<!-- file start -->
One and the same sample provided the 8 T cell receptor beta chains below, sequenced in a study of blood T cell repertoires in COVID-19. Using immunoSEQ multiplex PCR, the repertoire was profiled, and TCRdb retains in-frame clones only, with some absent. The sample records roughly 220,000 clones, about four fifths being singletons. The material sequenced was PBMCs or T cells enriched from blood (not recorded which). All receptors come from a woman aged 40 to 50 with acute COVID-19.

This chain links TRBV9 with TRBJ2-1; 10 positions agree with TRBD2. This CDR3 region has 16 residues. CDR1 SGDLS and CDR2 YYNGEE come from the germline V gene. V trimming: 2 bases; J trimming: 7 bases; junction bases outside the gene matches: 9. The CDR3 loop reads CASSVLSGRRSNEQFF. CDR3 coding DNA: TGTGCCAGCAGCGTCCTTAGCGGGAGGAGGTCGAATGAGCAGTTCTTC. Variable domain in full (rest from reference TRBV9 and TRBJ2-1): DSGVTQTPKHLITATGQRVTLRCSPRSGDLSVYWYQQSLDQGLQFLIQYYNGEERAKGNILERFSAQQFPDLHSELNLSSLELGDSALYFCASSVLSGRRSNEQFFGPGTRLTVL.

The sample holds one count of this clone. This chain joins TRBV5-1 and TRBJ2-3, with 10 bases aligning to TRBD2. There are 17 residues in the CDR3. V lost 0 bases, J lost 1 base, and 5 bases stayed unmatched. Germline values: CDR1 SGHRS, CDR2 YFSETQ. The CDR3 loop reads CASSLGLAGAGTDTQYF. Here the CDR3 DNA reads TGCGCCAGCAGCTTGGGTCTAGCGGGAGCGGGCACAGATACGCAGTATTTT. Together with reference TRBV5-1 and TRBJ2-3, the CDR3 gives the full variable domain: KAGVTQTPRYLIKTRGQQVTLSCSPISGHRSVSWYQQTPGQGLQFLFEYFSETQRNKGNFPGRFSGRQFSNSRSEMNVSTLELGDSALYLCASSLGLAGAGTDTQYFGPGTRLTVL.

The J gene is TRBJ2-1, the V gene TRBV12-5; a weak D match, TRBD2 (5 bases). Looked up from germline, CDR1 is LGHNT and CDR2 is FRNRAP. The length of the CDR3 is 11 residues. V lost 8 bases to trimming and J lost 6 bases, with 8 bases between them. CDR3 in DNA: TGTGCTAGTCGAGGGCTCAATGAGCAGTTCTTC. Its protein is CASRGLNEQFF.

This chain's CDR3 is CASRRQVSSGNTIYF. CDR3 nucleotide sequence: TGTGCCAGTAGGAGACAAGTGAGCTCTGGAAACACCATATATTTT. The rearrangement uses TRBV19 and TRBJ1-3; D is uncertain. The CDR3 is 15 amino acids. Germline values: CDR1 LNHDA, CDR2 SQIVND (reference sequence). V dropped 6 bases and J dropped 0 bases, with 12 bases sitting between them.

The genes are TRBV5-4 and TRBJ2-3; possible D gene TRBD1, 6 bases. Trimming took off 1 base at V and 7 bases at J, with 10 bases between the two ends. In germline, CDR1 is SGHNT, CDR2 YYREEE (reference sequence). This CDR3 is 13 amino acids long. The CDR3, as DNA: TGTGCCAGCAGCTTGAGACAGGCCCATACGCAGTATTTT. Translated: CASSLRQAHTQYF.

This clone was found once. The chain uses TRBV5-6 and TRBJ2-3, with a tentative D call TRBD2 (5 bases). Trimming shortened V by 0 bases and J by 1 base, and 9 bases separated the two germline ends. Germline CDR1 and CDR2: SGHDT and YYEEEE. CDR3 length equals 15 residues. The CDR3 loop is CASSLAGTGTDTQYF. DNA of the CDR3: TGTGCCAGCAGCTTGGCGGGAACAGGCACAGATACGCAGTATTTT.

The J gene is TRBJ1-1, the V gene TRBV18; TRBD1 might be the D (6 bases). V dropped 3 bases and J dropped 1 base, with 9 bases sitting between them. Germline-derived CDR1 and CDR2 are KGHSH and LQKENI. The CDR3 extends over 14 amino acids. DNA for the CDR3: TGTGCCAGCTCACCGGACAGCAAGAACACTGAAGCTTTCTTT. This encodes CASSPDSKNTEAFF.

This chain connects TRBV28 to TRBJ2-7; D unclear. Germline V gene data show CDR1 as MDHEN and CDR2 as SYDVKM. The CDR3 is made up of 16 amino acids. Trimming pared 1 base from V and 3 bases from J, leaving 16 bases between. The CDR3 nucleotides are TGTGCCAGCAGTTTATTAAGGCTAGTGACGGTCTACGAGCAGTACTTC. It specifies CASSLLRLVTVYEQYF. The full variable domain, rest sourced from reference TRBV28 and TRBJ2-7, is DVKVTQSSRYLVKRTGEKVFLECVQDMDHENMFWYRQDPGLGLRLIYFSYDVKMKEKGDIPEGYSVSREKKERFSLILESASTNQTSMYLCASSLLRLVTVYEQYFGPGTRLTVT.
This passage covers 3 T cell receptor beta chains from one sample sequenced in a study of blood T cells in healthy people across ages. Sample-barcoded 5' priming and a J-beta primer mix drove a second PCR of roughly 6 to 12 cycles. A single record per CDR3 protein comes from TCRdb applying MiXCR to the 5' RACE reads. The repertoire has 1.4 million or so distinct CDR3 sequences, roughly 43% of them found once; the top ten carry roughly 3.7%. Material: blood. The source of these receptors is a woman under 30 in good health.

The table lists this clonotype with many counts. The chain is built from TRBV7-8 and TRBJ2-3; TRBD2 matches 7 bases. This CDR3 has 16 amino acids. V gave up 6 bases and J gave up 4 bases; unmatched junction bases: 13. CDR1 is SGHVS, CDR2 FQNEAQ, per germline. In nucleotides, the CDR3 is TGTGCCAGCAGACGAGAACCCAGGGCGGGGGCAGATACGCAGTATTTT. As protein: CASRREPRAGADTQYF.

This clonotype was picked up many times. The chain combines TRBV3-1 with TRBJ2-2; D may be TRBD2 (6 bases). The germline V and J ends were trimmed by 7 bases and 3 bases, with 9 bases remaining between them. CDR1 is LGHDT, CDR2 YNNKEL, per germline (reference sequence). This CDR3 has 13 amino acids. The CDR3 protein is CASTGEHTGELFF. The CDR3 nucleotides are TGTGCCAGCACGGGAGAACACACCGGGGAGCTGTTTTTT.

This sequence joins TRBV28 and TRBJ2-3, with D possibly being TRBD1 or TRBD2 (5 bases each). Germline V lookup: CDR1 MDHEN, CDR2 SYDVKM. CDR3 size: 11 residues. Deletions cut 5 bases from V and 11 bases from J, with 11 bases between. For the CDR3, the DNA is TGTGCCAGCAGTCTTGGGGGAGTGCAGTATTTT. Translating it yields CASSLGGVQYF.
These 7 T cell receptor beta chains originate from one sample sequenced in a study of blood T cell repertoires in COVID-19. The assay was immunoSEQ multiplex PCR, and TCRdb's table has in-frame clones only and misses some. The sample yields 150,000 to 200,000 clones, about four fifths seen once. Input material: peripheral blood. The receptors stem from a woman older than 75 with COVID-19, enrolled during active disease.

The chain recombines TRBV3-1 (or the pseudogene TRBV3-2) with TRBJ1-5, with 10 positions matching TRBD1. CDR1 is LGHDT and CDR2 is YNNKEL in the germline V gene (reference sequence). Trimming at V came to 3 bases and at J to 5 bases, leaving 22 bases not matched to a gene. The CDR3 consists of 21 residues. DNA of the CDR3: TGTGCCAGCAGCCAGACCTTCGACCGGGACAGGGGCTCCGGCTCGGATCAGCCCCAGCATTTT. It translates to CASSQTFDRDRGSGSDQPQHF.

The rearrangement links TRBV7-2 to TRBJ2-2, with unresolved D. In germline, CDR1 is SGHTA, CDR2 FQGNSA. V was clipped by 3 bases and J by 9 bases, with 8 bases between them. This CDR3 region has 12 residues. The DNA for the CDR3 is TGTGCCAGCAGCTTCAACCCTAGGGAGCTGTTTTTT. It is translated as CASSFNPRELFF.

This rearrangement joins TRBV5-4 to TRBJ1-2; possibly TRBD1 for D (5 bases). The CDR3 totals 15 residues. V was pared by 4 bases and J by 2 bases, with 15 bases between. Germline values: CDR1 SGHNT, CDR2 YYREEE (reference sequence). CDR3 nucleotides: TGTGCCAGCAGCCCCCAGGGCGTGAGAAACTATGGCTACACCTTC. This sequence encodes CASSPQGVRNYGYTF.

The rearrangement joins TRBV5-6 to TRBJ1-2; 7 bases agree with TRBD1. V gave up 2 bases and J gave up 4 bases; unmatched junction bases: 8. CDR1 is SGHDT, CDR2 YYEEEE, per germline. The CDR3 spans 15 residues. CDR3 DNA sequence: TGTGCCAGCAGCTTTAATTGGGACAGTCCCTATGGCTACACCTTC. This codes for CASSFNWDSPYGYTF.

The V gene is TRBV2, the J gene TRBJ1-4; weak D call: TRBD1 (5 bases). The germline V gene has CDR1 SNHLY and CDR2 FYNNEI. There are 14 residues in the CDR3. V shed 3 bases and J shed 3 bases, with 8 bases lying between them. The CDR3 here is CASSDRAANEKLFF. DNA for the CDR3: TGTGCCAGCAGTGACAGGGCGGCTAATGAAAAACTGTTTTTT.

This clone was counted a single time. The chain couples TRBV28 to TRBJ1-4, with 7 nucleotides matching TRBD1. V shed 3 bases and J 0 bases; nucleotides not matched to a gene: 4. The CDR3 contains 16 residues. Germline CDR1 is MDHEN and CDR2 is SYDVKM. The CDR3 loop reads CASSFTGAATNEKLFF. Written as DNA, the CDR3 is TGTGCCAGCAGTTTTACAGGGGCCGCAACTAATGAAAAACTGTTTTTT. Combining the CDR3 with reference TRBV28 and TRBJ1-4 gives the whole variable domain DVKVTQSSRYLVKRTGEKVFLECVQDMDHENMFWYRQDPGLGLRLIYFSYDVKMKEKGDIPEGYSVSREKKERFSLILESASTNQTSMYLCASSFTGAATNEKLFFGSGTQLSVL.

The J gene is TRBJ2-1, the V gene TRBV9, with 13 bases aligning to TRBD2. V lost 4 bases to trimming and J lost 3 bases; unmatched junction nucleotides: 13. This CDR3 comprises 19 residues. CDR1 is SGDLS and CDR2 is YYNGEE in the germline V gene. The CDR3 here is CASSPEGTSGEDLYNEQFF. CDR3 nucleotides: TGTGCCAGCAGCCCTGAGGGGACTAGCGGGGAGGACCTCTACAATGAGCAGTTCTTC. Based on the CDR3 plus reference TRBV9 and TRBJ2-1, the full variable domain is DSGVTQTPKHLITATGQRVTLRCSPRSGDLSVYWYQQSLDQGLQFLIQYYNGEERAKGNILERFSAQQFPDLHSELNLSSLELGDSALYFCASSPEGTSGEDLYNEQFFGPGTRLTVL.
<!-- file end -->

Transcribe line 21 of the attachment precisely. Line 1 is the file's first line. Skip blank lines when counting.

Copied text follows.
The J gene is TRBJ2-1, the V gene TRBV9, with 13 bases aligning to TRBD2. V lost 4 bases to trimming and J lost 3 bases; unmatched junction nucleotides: 13. This CDR3 comprises 19 residues. CDR1 is SGDLS and CDR2 is YYNGEE in the germline V gene. The CDR3 here is CASSPEGTSGEDLYNEQFF. CDR3 nucleotides: TGTGCCAGCAGCCCTGAGGGGACTAGCGGGGAGGACCTCTACAATGAGCAGTTCTTC. Based on the CDR3 plus reference TRBV9 and TRBJ2-1, the full variable domain is DSGVTQTPKHLITATGQRVTLRCSPRSGDLSVYWYQQSLDQGLQFLIQYYNGEERAKGNILERFSAQQFPDLHSELNLSSLELGDSALYFCASSPEGTSGEDLYNEQFFGPGTRLTVL.